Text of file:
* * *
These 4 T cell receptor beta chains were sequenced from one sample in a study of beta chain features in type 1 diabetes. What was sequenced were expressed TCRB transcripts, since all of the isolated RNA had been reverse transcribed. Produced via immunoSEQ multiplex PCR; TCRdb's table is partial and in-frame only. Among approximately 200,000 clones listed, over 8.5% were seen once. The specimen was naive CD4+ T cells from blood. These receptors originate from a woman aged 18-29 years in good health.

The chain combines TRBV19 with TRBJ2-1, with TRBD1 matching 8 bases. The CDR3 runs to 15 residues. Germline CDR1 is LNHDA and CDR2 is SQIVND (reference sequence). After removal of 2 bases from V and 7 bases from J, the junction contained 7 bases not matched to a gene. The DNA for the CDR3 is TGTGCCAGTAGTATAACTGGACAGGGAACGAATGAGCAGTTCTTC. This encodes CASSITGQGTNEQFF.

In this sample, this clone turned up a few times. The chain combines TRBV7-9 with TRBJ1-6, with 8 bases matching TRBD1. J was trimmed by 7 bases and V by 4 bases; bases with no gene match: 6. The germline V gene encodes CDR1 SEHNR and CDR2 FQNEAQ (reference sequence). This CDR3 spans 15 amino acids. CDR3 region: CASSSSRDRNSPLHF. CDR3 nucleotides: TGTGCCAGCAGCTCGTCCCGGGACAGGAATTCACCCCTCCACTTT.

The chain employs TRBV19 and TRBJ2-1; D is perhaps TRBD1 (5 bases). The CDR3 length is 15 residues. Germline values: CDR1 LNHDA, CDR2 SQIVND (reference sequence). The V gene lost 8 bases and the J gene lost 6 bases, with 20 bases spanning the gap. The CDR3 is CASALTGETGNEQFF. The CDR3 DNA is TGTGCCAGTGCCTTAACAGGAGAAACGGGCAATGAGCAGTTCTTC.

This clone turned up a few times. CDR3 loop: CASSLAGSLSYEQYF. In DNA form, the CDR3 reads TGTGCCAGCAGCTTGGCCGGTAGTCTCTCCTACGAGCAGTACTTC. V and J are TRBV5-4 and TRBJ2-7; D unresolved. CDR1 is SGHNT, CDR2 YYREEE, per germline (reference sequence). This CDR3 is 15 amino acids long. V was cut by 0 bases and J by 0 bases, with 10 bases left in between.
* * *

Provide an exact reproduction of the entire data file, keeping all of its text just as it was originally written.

These 4 T cell receptor beta chains were sequenced from one sample in a study of beta chain features in type 1 diabetes. What was sequenced were expressed TCRB transcripts, since all of the isolated RNA had been reverse transcribed. Produced via immunoSEQ multiplex PCR; TCRdb's table is partial and in-frame only. Among approximately 200,000 clones listed, over 8.5% were seen once. The specimen was naive CD4+ T cells from blood. These receptors originate from a woman aged 18-29 years in good health.

The chain combines TRBV19 with TRBJ2-1, with TRBD1 matching 8 bases. The CDR3 runs to 15 residues. Germline CDR1 is LNHDA and CDR2 is SQIVND (reference sequence). After removal of 2 bases from V and 7 bases from J, the junction contained 7 bases not matched to a gene. The DNA for the CDR3 is TGTGCCAGTAGTATAACTGGACAGGGAACGAATGAGCAGTTCTTC. This encodes CASSITGQGTNEQFF.

In this sample, this clone turned up a few times. The chain combines TRBV7-9 with TRBJ1-6, with 8 bases matching TRBD1. J was trimmed by 7 bases and V by 4 bases; bases with no gene match: 6. The germline V gene encodes CDR1 SEHNR and CDR2 FQNEAQ (reference sequence). This CDR3 spans 15 amino acids. CDR3 region: CASSSSRDRNSPLHF. CDR3 nucleotides: TGTGCCAGCAGCTCGTCCCGGGACAGGAATTCACCCCTCCACTTT.

The chain employs TRBV19 and TRBJ2-1; D is perhaps TRBD1 (5 bases). The CDR3 length is 15 residues. Germline values: CDR1 LNHDA, CDR2 SQIVND (reference sequence). The V gene lost 8 bases and the J gene lost 6 bases, with 20 bases spanning the gap. The CDR3 is CASALTGETGNEQFF. The CDR3 DNA is TGTGCCAGTGCCTTAACAGGAGAAACGGGCAATGAGCAGTTCTTC.

This clone turned up a few times. CDR3 loop: CASSLAGSLSYEQYF. In DNA form, the CDR3 reads TGTGCCAGCAGCTTGGCCGGTAGTCTCTCCTACGAGCAGTACTTC. V and J are TRBV5-4 and TRBJ2-7; D unresolved. CDR1 is SGHNT, CDR2 YYREEE, per germline (reference sequence). This CDR3 is 15 amino acids long. V was cut by 0 bases and J by 0 bases, with 10 bases left in between.